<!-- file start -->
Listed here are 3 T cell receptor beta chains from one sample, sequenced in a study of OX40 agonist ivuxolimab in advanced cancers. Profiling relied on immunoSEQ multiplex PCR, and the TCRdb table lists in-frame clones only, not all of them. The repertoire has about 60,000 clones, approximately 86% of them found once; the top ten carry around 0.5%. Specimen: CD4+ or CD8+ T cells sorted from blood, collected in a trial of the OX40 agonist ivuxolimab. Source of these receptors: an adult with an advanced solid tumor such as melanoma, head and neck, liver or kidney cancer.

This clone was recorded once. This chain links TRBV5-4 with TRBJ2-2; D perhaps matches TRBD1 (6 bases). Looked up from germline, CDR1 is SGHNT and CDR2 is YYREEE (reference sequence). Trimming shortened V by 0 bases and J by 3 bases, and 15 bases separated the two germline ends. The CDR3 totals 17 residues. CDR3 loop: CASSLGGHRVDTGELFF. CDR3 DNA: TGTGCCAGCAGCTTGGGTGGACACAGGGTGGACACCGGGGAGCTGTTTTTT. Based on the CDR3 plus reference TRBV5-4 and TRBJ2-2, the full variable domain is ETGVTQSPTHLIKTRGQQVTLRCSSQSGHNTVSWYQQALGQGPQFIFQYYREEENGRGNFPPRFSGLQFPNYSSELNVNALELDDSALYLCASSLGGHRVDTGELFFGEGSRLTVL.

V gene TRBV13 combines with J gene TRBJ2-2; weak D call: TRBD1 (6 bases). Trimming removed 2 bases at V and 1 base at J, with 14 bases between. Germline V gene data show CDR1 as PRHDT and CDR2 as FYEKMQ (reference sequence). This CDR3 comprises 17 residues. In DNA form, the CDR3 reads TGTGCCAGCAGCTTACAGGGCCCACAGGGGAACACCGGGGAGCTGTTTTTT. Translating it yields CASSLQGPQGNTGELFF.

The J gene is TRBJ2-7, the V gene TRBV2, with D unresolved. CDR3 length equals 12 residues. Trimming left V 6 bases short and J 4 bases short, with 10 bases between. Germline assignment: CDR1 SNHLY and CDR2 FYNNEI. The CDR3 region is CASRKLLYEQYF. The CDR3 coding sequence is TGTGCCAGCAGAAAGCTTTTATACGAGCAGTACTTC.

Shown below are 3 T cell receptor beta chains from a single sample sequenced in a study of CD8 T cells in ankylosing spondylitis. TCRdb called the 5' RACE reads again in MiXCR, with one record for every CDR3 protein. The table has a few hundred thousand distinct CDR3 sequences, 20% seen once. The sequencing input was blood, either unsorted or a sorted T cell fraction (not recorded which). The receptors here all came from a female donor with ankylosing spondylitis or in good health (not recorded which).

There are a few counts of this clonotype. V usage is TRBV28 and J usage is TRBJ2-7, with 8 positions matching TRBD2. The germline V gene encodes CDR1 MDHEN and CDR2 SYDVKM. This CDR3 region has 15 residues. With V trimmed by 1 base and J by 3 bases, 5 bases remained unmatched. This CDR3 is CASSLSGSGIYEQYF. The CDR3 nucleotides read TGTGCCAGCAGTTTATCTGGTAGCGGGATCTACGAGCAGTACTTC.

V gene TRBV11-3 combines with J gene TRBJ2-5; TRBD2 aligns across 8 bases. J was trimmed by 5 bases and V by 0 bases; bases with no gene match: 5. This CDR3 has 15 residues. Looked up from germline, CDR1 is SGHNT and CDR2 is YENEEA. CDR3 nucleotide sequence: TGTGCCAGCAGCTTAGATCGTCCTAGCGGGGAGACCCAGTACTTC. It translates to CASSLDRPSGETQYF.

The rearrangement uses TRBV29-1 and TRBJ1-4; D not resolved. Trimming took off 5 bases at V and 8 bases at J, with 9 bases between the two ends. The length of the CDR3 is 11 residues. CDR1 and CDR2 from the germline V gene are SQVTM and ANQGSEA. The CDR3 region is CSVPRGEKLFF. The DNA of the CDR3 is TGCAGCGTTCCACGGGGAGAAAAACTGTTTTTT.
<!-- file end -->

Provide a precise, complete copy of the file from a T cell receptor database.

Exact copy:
Listed here are 3 T cell receptor beta chains from one sample, sequenced in a study of OX40 agonist ivuxolimab in advanced cancers. Profiling relied on immunoSEQ multiplex PCR, and the TCRdb table lists in-frame clones only, not all of them. The repertoire has about 60,000 clones, approximately 86% of them found once; the top ten carry around 0.5%. Specimen: CD4+ or CD8+ T cells sorted from blood, collected in a trial of the OX40 agonist ivuxolimab. Source of these receptors: an adult with an advanced solid tumor such as melanoma, head and neck, liver or kidney cancer.

This clone was recorded once. This chain links TRBV5-4 with TRBJ2-2; D perhaps matches TRBD1 (6 bases). Looked up from germline, CDR1 is SGHNT and CDR2 is YYREEE (reference sequence). Trimming shortened V by 0 bases and J by 3 bases, and 15 bases separated the two germline ends. The CDR3 totals 17 residues. CDR3 loop: CASSLGGHRVDTGELFF. CDR3 DNA: TGTGCCAGCAGCTTGGGTGGACACAGGGTGGACACCGGGGAGCTGTTTTTT. Based on the CDR3 plus reference TRBV5-4 and TRBJ2-2, the full variable domain is ETGVTQSPTHLIKTRGQQVTLRCSSQSGHNTVSWYQQALGQGPQFIFQYYREEENGRGNFPPRFSGLQFPNYSSELNVNALELDDSALYLCASSLGGHRVDTGELFFGEGSRLTVL.

V gene TRBV13 combines with J gene TRBJ2-2; weak D call: TRBD1 (6 bases). Trimming removed 2 bases at V and 1 base at J, with 14 bases between. Germline V gene data show CDR1 as PRHDT and CDR2 as FYEKMQ (reference sequence). This CDR3 comprises 17 residues. In DNA form, the CDR3 reads TGTGCCAGCAGCTTACAGGGCCCACAGGGGAACACCGGGGAGCTGTTTTTT. Translating it yields CASSLQGPQGNTGELFF.

The J gene is TRBJ2-7, the V gene TRBV2, with D unresolved. CDR3 length equals 12 residues. Trimming left V 6 bases short and J 4 bases short, with 10 bases between. Germline assignment: CDR1 SNHLY and CDR2 FYNNEI. The CDR3 region is CASRKLLYEQYF. The CDR3 coding sequence is TGTGCCAGCAGAAAGCTTTTATACGAGCAGTACTTC.

Shown below are 3 T cell receptor beta chains from a single sample sequenced in a study of CD8 T cells in ankylosing spondylitis. TCRdb called the 5' RACE reads again in MiXCR, with one record for every CDR3 protein. The table has a few hundred thousand distinct CDR3 sequences, 20% seen once. The sequencing input was blood, either unsorted or a sorted T cell fraction (not recorded which). The receptors here all came from a female donor with ankylosing spondylitis or in good health (not recorded which).

There are a few counts of this clonotype. V usage is TRBV28 and J usage is TRBJ2-7, with 8 positions matching TRBD2. The germline V gene encodes CDR1 MDHEN and CDR2 SYDVKM. This CDR3 region has 15 residues. With V trimmed by 1 base and J by 3 bases, 5 bases remained unmatched. This CDR3 is CASSLSGSGIYEQYF. The CDR3 nucleotides read TGTGCCAGCAGTTTATCTGGTAGCGGGATCTACGAGCAGTACTTC.

V gene TRBV11-3 combines with J gene TRBJ2-5; TRBD2 aligns across 8 bases. J was trimmed by 5 bases and V by 0 bases; bases with no gene match: 5. This CDR3 has 15 residues. Looked up from germline, CDR1 is SGHNT and CDR2 is YENEEA. CDR3 nucleotide sequence: TGTGCCAGCAGCTTAGATCGTCCTAGCGGGGAGACCCAGTACTTC. It translates to CASSLDRPSGETQYF.

The rearrangement uses TRBV29-1 and TRBJ1-4; D not resolved. Trimming took off 5 bases at V and 8 bases at J, with 9 bases between the two ends. The length of the CDR3 is 11 residues. CDR1 and CDR2 from the germline V gene are SQVTM and ANQGSEA. The CDR3 region is CSVPRGEKLFF. The DNA of the CDR3 is TGCAGCGTTCCACGGGGAGAAAAACTGTTTTTT.